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Lufthansa is about to order long-range aircraft to replace its older A340s and 747-400s

Lufthansa is evaluating and will order Boeing’s 787 Dreamliner, Boeing’s still-to-be-launched 777X, and Airbus’s A350 to replace its older A340s and 747-400s. Lufthansa’s board of directors and supervisory board are expected to approve in mid-September an order for about 50 wide-body jets worth more than USD$10 billion at list prices, according to two people familiar with the matter. ( More...

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PhotoFinish 1
Another airline replacing 747s and A340s with some combination of 777s, 787s, and/or A350s.

You can say good-bye to most 4-engined commercial passenger airliners.
Alan Winn 1
Right, the 777-300ER is doing a great job replacing the older 747s and A340s, the 777X series could just about kill the passenger market for the 747.
microwalda 1
Lufthansa has orders on B747-8i and A380, both 4-engined aircraft.
Torsten Hoff 1
True, but the CEO is already talking about replacing them:
Alan Winn 1
Very good point Torsten, but I checked with our editor Aram Gesar, and he said we checked that statement's accuracy, and we were told that Lufthansa CEO meant 747-400s and that the airline is very happy about the performance of the 747-8I and that it has no intention of retiring them early.
I think they need the A380 and 747-8 jumbos for the big hub to big hub traffic.
PhotoFinish 1
Good point Alan. There was discussion on that very point here within the past month, about misunderstanding the replacement of 747-4s (not 747-8i) with 2 engine aircraft in the upcoming decade.

But the point remains that 747s and A340s are being replaced with twin engined aircraft (777, 787, A350). That seems to be a trend at many/most operators of large 4-engine fleets that many/ most/ all of their 4-engine aircraft are being replaced with twins.

There's no denying that the 4-engine passemger aircraft market is only a shell of its' former self and will continue weak for the foreseeable future. The current 4-engine sales leader A380 has only delivered just barely 100 planes during the past decade (its'entire history). Historically many more 747s have sold, but not too many are being delivered for passenger operations anymore. (This sales rank between the 2 might change if 747 unit costs are competitive, but neither will sell too many.) One announcement after another of carriers replacing their 4-engine fleets with twins just reinforces that reality.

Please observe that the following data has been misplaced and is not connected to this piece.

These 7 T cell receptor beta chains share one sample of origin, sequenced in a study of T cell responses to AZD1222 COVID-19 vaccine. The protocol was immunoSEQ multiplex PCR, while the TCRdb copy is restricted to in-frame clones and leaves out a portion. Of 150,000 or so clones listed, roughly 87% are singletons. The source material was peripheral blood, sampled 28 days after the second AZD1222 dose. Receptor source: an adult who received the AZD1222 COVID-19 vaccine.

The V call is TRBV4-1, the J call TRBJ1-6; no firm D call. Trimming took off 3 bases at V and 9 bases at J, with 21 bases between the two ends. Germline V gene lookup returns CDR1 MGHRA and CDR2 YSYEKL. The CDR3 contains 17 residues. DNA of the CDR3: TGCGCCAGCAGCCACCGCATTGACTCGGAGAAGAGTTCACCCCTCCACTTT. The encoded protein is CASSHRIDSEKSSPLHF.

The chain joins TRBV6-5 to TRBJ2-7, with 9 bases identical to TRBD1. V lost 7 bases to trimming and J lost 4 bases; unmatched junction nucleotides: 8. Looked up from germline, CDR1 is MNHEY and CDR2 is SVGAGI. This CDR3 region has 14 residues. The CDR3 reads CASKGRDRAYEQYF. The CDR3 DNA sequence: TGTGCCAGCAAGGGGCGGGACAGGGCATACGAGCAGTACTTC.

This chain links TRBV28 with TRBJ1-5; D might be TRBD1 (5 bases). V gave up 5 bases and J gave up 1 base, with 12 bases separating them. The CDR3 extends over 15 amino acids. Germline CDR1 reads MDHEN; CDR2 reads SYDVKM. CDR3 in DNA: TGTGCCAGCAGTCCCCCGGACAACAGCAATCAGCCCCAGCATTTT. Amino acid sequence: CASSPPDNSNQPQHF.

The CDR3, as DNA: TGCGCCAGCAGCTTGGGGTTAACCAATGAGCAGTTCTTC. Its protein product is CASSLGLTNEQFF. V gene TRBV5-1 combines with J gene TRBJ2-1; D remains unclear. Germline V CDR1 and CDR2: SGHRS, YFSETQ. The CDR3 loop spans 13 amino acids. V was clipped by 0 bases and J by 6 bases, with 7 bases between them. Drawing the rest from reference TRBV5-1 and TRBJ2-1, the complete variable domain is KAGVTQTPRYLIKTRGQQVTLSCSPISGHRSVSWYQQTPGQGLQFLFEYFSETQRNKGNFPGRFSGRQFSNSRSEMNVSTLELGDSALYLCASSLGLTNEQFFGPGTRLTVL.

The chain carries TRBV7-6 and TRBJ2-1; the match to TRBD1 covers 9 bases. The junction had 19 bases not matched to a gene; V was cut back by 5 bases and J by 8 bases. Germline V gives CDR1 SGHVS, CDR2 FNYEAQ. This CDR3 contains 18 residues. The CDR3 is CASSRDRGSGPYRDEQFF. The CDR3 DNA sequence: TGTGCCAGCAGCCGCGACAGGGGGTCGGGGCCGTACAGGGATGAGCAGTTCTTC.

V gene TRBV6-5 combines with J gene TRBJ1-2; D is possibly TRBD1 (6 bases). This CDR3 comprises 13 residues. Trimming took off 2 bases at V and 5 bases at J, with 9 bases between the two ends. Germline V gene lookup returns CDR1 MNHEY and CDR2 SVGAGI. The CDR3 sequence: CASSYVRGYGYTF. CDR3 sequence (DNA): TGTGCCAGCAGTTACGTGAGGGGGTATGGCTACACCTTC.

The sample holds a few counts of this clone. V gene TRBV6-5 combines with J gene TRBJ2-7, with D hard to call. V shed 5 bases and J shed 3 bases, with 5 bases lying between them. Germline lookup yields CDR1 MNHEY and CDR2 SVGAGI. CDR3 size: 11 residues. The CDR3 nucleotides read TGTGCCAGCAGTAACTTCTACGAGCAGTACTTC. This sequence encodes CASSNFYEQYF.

So, you can say good-bye to most 4-engined commercial passenger airliners.

(despite there being a small number of 747-4/8s and A380s flying, mostly for thick hub to hub routes).
PhotoFinish 0
As for the A380, there are only barely 100 delivered and some airlines are already experiencing difficulty finding routes to profitably support the A380 capacity. That doesn't bode well for the potential of sales growth for the A380 (outside of the Emirates special world).

As for 747, the 777 can carry almost as many passengers but fir much less. The 777X will blur the lines between the 777-747 market, with even greater capacity and even greater efficiency. That's great for the sakes potential of the 777, but not so great for the 747.
Alan Winn 0
I agree, the market is asking for twin engined large aircraft, and all the orders/deliveries analysis points in that direction. Only a few large carriers controlling big hubs will need the big jumbos, plus passengers prefer point to point travel, specially on long haul flights.
PhotoFinish 0
Qantas needs a suitable replacement for the 744 on their SYD to DFW route. It is a huge benefit for east coast travelers to Oz as it avoids the dreaded LAX. 777 would work I believe, although I do not know what version. Comments?
tracy adams 1
too bad


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